One problem occurs because many large stores have two entrances separated by a significant distance. There might be no working carts at one end, while several carts could be idle at the other entrance. Once I entered a door with no carts in sight, and the greeter used a walkie-talkie to learn that a cart was available at the other door. Even better, an employee drove that cart down the long front hall to meet me, so I didn’t have to walk the width of the store to get that cart. Now that was service!

Unfortunately, that was a one-time event. The next time I came in, the greeter on duty said her walkie-talkie wasn’t working. Translation: She didn’t feel like bothering to help me! So I walked the store and made myself sicker than usual for a couple of days. Believe me, my “normal” is bad enough!

Once when I came into the store, several carts were busy sucking up tasty electric “juice,” and the greeter said they wouldn’t be ready for at least a couple of hours. When I limped out through the same door less than an hour later, I noticed that all those “thirsty” carts had long finished their “snack” and were on the job again. So much for “a couple of hours” of recharging!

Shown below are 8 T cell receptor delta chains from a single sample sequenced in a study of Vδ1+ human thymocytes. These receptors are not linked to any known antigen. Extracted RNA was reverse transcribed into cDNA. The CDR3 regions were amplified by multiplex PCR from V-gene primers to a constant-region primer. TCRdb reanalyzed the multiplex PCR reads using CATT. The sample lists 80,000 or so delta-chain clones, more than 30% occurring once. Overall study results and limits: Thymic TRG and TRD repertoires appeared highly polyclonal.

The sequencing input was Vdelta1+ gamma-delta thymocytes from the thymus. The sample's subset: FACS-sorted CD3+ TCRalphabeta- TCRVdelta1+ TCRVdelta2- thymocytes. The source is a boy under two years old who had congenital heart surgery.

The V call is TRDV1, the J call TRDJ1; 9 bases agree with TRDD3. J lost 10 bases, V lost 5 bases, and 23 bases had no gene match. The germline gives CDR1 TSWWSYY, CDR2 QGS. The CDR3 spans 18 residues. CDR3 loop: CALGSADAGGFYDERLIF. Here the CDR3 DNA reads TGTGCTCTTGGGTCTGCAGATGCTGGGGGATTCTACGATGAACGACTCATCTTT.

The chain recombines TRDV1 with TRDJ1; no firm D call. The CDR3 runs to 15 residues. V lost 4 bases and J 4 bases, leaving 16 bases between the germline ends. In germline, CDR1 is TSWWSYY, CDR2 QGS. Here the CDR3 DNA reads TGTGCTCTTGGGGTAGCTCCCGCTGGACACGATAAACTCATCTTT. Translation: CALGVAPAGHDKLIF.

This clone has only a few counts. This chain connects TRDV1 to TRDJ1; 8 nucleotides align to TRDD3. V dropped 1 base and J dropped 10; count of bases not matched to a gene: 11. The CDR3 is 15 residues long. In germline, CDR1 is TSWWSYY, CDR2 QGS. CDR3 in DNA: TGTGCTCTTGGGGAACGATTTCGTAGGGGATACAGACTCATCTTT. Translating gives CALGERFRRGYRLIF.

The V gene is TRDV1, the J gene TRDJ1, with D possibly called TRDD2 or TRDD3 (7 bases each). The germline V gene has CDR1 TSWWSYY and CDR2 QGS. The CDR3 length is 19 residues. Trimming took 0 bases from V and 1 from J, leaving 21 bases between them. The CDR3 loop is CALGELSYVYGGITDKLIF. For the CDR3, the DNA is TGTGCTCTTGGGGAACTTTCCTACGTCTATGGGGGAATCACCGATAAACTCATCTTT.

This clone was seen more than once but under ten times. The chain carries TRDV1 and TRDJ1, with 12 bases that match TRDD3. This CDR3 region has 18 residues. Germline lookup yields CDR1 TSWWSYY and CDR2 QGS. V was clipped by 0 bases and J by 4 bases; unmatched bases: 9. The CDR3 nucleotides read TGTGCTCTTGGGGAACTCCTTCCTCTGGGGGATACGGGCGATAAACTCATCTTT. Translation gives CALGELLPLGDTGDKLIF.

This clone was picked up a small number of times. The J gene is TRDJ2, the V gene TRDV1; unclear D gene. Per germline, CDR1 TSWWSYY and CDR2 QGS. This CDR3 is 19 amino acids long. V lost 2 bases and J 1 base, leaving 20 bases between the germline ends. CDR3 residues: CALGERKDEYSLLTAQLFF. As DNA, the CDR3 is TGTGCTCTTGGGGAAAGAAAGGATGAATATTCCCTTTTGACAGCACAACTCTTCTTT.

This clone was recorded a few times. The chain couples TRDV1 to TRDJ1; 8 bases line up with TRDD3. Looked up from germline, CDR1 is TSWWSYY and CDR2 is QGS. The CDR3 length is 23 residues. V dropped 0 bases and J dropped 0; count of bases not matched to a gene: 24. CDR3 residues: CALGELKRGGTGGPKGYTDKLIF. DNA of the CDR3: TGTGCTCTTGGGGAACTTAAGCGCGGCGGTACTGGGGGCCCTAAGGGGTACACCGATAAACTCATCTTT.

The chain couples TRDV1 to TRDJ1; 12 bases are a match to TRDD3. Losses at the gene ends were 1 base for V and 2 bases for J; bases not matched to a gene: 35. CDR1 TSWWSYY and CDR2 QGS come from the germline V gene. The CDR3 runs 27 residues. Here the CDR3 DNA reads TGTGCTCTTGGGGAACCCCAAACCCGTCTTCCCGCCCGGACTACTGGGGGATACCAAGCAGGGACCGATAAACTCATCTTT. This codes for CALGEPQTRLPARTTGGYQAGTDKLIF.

These problems wouldn’t be so bad if the staff showed real concern for disabled customers. Their attitude hurts more than the fact that walking around the store makes me so much sicker than usual. A simple declaration that they’ll find the next available cart at either door would assure me that it’s worth my time to sit on the foyer bench and wait for that next cart. The fact that I’ve only heard that promise once is the reason I don’t do that.

Another problem occurs because the baskets in those electric carts fill up quickly. One time I needed some large items, so in the middle of my shopping trip, I drove back to the entrance and asked the greeter if I could leave my first load in a regular cart where she could keep an eye on it. She didn’t seem thrilled about the idea, but she reluctantly agreed. Though it meant my spending more money, she acted as if I was imposing on her. As a result, I now deliberately plan my shopping to make sure that doesn’t happen again.